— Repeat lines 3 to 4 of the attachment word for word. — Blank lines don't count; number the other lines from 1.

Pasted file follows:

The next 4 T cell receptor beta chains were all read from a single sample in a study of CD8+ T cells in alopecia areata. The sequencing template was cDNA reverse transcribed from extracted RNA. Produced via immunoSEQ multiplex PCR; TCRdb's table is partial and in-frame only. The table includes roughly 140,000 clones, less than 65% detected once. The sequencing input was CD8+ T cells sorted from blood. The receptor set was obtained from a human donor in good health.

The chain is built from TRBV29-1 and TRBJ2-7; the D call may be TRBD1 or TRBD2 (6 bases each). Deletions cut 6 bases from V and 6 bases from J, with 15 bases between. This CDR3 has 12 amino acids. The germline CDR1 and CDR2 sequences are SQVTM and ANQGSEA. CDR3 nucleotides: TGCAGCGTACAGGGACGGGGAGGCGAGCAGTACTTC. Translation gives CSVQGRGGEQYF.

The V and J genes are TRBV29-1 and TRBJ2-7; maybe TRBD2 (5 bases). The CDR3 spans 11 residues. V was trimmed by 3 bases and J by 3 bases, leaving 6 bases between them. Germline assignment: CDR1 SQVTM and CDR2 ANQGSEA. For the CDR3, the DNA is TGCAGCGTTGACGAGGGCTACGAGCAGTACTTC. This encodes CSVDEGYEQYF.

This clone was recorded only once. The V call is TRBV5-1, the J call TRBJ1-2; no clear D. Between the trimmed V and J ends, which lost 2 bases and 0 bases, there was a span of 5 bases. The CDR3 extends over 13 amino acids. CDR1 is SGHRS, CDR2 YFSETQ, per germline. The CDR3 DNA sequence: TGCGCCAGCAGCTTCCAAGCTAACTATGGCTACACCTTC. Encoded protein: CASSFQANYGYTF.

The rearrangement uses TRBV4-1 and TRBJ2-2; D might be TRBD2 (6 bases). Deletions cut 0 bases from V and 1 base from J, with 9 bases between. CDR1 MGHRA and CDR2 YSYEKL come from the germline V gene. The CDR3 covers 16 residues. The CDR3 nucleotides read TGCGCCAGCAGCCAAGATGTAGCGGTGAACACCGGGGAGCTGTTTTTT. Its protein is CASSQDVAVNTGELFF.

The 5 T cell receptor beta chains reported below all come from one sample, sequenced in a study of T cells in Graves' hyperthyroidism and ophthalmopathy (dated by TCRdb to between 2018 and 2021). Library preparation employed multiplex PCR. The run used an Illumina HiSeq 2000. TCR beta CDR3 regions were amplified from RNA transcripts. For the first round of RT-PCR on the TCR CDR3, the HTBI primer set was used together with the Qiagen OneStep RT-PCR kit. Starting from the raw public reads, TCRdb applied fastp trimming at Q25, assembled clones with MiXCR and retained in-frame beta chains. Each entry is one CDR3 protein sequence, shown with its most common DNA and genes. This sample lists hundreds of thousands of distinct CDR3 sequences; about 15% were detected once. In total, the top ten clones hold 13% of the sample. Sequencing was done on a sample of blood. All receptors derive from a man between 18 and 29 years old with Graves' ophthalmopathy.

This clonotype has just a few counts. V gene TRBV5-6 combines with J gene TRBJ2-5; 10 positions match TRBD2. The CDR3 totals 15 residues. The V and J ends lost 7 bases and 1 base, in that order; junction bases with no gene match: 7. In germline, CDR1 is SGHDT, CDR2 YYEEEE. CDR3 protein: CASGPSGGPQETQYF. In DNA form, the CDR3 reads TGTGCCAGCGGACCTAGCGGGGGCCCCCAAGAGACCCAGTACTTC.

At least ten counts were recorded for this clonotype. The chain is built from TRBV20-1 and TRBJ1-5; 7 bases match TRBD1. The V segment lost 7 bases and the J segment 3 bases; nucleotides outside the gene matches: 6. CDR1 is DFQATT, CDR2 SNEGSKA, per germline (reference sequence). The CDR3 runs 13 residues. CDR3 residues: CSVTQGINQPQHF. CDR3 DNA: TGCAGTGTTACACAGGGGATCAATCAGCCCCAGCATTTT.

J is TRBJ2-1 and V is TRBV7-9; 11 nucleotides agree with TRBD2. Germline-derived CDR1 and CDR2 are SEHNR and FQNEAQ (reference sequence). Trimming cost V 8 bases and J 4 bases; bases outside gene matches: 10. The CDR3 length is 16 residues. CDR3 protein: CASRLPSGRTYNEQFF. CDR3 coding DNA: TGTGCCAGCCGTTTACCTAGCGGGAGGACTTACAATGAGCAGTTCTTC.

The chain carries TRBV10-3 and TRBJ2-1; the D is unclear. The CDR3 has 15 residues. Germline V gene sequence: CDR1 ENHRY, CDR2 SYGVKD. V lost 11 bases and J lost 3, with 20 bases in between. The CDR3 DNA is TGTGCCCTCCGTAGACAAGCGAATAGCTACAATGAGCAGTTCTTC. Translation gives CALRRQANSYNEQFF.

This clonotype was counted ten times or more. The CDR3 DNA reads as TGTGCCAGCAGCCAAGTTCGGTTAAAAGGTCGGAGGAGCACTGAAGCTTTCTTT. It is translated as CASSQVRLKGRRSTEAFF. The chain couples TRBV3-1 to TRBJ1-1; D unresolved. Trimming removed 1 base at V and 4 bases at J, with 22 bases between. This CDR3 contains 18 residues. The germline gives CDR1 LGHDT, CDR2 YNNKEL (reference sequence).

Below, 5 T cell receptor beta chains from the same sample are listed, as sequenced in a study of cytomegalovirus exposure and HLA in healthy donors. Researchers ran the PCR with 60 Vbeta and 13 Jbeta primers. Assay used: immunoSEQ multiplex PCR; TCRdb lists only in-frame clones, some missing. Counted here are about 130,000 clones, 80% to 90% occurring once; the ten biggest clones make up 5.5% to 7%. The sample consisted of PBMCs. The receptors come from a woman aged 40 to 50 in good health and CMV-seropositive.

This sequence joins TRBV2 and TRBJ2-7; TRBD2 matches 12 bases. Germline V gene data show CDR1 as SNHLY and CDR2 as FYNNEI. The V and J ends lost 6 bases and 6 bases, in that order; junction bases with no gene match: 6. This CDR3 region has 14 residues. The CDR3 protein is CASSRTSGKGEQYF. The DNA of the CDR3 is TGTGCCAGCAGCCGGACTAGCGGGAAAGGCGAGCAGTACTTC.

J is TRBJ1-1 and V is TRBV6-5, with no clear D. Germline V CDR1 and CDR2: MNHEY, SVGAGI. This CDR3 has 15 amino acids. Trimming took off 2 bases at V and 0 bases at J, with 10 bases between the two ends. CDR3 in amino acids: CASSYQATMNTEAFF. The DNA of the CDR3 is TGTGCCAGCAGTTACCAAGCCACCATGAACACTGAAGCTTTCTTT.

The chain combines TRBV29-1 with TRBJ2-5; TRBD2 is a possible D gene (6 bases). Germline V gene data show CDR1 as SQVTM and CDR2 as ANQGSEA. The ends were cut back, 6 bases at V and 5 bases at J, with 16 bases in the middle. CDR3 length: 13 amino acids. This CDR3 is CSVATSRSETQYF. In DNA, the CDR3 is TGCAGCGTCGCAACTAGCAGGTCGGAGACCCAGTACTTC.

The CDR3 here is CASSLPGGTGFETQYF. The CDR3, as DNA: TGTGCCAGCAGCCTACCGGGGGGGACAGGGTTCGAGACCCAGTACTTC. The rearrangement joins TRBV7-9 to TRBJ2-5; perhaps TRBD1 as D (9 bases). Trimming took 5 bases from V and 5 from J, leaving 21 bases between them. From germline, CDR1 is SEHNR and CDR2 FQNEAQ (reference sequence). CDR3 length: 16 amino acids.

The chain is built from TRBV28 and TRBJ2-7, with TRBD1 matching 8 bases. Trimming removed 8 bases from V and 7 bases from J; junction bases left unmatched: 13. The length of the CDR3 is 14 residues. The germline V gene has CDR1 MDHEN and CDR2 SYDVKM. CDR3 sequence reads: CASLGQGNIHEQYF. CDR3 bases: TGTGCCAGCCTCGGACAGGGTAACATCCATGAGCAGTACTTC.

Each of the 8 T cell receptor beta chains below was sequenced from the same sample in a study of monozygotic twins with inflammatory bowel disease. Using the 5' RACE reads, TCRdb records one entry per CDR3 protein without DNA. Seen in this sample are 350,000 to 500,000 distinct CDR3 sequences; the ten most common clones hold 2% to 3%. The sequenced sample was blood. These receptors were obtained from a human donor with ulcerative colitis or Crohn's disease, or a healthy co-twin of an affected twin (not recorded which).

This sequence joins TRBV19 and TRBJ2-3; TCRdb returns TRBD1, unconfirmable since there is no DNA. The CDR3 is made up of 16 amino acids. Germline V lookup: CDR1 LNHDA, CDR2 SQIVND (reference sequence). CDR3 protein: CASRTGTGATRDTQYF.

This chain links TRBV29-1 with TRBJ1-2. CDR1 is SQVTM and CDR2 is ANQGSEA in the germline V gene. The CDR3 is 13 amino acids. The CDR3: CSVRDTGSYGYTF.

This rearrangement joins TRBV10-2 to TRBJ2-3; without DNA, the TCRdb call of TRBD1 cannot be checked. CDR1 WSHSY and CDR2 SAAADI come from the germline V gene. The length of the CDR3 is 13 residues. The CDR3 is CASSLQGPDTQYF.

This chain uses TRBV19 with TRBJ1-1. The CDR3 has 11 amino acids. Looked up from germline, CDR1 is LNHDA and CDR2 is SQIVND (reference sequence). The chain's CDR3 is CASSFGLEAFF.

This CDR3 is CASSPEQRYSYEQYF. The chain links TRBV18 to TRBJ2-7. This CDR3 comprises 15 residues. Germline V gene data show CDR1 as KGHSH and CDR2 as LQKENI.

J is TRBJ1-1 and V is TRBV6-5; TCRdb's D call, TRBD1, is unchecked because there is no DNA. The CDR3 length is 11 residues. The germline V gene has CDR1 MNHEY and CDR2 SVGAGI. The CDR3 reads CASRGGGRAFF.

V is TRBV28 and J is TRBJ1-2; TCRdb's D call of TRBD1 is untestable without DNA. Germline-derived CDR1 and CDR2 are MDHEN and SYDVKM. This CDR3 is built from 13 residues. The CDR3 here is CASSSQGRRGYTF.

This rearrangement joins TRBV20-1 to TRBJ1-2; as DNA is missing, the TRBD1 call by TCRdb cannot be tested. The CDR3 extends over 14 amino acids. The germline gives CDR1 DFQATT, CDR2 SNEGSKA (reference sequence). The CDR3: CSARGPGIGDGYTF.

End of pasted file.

The V and J genes are TRBV29-1 and TRBJ2-7; maybe TRBD2 (5 bases). The CDR3 spans 11 residues. V was trimmed by 3 bases and J by 3 bases, leaving 6 bases between them. Germline assignment: CDR1 SQVTM and CDR2 ANQGSEA. For the CDR3, the DNA is TGCAGCGTTGACGAGGGCTACGAGCAGTACTTC. This encodes CSVDEGYEQYF.

This clone was recorded only once. The V call is TRBV5-1, the J call TRBJ1-2; no clear D. Between the trimmed V and J ends, which lost 2 bases and 0 bases, there was a span of 5 bases. The CDR3 extends over 13 amino acids. CDR1 is SGHRS, CDR2 YFSETQ, per germline. The CDR3 DNA sequence: TGCGCCAGCAGCTTCCAAGCTAACTATGGCTACACCTTC. Encoded protein: CASSFQANYGYTF.